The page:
It has been so rain free here the only flowers worth cutting are on the shrubs. My enormous Firebush is packed with bees and butterflies who were none too happy about me stealing their flowers. I chose the silver goblet before I realized I was making a Goblet of Fire. My husband and I are Harry Potter fans and coincidentally I have a family wand. Abracadabra!!!
The silver goblet is an heirloom from my mother, who loved to collect junk. Heirloom may be too strong a word. The goblet is more like something I found while cleaning out her house. I am not sure what became of my copy of Harry Potter and The Goblet of Fire. It is probably around the house somewhere – though, Deathly Hallows looks better with the Firebush!
The Grant family wand. It had never occurred to me that we had a family wand, until today. Some years ago, my father, the geologist, was prospecting in the woods of North Georgia and ran across a water witch. Water witches direct people to the best locations to drill wells. She gave him this wand. Wands are also called divining rods. This particular witch used native Alder branches (Alders grow near streams) to divine where the water was most likely to be located underground. I am not sure how to operate the wand, though I tried when we dug a well at our house in South Florida, no luck from the wand. Perhaps it was too far from home or I am just a muggle.
A closer view:
There are two varieties of Firebush (the tubular flowers) in here..the red ones are the Florida native Hamelia patens var patens; the orange ones (I think) are from the Bahamas – Hamelia patens. People get into arguments about this, ugh. These arguments annoy me, love the plants. Beautiful, tough shrubs that bees and butterflies love. I don’t care where they originated. The yellow flowers are Thyrallis (Galphimia glauca)..This one has several botanical names and is often sold as a native; though it is not. The grey accents are Adonidia Palm flowers. Background red and green foliage are tips from Blanchetiana Bromeliads (red) and Super Fireball Neoregelia (green).
Some days it seems I am the one going to seed. Maybe people are like plants, some look better than others while going to seed.. The tropical Lotusleaf Begonias (Begonia nelumbifolia) are one of my favorites when going to seed. They make lovely triangular, chartreusy seed heads that tower above the foliage. I have never had a Begonia grow from a seed dropped in my garden, but it is entirely possible I have not left them on the plant long enough.
A closer view:
I started out with the idea of using a hand tied bouquet to make the Begonias stand upright – then the slant grew on me and I added foliage to emphasize the non-political right slant.
The crystal vase, a wedding gift from a dear friend who I worked on perennial gardens with in Atlanta. The left leaning plants in the arrangement are: in black with coral spotted leaves, Piecrust Croton (Codieum varigatum). This shrub is used as a foliage accent in the garden. The new growth is yellow and green and eventually darkens. An amazing variety of colors exist in this well loved tropical shrub. Maybe the left lean is appropriate. The ferns, added for a green, graphic backdrop are from Florida’s native Boston Fern (Nephrolepis exaltata). The day after the US Presidential election, my right leaning neighbor came out with his weedeater and cut the ferns in my garden down. The reason for this remains a mystery to me. The trimming rejuvenated the Boston Fern. The two strap like leaves are from a Neoregelia Bromeliad that is also on its way out. I cannot tell in some cases when to cut the mother plant off and get rid of it. Bromeliads are peculiar in the way they reproduce. I buy a plant, it may or may not flower, sooner or later a side shoot appears, called a pup, and then the original (Mother) plant dies. The pup on this one is nearly as big as the mother plant. The Neoregelia Bromeliad:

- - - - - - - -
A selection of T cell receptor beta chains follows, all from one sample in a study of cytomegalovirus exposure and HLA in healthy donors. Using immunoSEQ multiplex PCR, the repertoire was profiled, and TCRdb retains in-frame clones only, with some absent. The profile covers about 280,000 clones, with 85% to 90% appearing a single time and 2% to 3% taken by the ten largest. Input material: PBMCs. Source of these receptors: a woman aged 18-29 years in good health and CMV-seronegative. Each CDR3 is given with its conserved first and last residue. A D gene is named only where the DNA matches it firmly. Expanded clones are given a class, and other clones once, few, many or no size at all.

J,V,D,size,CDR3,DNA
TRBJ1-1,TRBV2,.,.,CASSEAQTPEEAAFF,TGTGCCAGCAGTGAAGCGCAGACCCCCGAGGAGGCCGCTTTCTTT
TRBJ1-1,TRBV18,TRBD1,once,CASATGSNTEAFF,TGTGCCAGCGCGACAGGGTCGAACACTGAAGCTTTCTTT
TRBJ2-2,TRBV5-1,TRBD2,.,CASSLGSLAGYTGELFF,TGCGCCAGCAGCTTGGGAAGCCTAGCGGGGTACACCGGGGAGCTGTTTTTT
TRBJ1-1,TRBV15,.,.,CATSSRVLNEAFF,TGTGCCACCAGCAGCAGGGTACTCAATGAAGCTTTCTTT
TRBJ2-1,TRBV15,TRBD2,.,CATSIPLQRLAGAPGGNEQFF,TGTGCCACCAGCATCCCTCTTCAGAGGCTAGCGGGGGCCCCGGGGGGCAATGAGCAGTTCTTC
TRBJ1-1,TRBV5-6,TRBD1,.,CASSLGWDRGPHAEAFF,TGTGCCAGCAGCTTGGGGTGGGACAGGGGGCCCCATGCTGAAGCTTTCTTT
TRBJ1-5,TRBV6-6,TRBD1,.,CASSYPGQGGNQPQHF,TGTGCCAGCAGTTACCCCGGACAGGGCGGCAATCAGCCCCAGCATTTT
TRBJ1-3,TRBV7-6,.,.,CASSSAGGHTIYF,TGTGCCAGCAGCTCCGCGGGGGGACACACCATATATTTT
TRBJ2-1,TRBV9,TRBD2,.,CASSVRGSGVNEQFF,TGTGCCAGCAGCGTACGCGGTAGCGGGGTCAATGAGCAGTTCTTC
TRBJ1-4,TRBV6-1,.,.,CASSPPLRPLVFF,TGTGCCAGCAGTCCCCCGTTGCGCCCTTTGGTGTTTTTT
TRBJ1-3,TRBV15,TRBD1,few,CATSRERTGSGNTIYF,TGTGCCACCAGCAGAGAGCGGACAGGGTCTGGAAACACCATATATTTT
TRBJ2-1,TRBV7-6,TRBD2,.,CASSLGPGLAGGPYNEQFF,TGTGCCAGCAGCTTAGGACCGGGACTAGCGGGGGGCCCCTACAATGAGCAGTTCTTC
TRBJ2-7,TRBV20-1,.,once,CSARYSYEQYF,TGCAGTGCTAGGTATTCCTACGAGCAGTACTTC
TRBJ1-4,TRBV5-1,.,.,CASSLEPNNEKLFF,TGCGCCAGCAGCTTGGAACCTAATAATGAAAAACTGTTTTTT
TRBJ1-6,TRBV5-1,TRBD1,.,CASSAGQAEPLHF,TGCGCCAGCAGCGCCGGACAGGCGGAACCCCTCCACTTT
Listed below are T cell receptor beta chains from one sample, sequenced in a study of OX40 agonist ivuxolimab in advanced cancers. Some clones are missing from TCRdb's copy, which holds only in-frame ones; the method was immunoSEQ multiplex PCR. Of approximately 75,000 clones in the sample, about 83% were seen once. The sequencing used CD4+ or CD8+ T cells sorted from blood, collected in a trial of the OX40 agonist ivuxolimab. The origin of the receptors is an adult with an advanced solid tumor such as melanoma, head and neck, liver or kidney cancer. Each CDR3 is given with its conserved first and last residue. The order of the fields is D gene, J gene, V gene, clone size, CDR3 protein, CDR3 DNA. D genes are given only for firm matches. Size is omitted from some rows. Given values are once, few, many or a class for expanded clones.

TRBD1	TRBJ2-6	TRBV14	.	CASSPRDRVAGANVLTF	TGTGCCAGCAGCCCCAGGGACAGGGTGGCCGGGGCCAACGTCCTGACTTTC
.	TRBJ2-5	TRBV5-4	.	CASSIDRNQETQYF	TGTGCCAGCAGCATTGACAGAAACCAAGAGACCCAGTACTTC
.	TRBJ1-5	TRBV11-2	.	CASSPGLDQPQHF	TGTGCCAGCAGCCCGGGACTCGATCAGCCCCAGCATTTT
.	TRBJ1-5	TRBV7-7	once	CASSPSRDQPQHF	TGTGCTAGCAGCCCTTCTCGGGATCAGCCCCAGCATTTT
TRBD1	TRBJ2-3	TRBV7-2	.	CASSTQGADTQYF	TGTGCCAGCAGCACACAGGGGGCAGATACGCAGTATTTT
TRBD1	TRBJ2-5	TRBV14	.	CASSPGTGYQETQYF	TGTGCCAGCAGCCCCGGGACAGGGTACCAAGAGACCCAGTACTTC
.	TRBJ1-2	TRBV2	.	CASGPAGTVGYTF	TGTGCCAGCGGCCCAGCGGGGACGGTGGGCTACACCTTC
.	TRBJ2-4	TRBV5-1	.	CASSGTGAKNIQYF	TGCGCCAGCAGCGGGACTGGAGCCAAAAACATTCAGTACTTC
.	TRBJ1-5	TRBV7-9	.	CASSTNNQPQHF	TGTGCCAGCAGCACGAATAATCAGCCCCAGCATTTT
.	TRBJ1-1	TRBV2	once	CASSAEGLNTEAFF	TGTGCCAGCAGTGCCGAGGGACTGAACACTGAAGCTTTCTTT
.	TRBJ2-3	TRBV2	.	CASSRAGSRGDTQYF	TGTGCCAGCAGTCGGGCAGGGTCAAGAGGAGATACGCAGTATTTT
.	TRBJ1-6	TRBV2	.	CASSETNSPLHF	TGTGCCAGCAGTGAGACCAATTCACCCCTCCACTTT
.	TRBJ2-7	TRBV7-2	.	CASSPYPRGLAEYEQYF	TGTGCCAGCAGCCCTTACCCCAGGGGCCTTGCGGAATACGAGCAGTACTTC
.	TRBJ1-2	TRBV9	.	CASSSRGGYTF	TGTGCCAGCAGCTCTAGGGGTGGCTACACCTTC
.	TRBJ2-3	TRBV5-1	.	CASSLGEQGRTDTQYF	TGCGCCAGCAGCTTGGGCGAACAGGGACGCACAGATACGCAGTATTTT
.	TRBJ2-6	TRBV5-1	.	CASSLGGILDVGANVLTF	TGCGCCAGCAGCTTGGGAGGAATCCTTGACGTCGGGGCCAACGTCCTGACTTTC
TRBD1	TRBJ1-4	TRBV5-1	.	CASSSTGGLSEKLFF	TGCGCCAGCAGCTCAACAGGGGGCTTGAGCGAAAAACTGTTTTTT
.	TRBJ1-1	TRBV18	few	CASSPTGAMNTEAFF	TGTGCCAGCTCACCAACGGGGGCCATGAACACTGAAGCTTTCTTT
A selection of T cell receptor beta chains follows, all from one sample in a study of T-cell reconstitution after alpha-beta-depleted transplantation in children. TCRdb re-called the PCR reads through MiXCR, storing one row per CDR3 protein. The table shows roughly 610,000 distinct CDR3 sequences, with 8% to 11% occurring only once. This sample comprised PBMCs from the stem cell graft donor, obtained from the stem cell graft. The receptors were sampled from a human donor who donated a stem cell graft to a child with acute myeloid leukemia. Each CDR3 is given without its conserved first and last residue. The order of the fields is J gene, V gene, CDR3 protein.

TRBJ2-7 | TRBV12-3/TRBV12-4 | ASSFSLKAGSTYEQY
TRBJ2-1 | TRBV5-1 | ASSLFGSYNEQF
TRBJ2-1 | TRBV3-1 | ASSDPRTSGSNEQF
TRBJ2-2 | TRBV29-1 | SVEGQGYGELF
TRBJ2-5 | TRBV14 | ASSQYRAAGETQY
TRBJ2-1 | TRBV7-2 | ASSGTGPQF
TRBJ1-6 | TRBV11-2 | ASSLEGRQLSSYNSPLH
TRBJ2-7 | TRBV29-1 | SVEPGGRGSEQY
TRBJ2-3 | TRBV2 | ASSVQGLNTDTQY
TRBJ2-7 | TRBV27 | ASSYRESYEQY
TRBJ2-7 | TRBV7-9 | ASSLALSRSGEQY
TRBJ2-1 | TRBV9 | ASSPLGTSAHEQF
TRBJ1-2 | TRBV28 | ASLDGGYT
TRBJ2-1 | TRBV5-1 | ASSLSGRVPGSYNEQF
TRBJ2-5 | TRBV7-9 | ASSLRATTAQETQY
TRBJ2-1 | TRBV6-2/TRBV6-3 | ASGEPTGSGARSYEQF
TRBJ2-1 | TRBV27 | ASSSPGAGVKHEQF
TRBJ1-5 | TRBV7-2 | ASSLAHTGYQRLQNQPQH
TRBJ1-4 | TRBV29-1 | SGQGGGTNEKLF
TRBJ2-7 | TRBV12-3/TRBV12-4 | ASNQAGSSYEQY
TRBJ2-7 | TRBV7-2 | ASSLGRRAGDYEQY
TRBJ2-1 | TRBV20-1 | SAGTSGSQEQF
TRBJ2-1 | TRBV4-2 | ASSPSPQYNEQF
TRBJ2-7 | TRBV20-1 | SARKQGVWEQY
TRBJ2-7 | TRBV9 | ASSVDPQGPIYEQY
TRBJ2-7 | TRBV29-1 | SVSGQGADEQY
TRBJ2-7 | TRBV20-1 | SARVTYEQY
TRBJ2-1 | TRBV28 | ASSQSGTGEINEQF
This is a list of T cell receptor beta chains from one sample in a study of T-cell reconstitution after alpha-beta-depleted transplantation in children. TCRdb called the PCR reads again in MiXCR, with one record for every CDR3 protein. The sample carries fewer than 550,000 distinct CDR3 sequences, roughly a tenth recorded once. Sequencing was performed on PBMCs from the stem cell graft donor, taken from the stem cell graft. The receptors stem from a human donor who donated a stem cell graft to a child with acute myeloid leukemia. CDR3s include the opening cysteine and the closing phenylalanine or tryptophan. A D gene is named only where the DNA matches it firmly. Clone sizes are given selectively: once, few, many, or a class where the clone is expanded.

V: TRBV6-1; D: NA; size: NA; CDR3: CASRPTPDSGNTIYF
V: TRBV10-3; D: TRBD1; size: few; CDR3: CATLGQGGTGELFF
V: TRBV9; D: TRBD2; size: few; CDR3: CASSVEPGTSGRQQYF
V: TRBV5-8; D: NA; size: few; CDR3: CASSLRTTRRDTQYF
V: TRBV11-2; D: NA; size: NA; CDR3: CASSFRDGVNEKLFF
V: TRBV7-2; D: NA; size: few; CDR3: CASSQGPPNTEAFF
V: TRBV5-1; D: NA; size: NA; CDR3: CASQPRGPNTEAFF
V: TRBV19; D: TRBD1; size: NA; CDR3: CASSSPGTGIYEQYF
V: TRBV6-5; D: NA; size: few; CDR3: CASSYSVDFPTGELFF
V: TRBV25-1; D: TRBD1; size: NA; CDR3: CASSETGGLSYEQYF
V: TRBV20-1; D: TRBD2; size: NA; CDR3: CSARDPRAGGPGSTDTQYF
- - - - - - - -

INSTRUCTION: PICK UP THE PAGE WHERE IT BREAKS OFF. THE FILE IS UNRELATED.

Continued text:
The Neoregelia Bromeliad in the front of the image is the mother plant, you guessed it, going to seed! I should add; very few Bromeliad have produced seed in my garden, though it happens. I am told growing Bromeliads from seed is a long, excruciating process – it’s better to use the pups for new plants.
I thought “in a pickle” was American slang. The Dutch started it using “in de pekel zitten” to describe an uncomfortable situation, this translates to “sit in the pickle brine” Seems that would be a stinging experience. Easter Sunday morning found me in the garden thinking “there are no flowers to cut for a Monday vase” – I thought I was in a pickle..Not so much, this rarely proves true, though sometimes I have to look harder to come up with an arrangement. Oddly, there was an abandoned pickle jar in the garden near my Raspberry Blanchetiana Bromeliads. Being “in a pickle” passed through my mind until inspiration hit via the pickle jar. There are also some salsa jars out there I need to get rid of…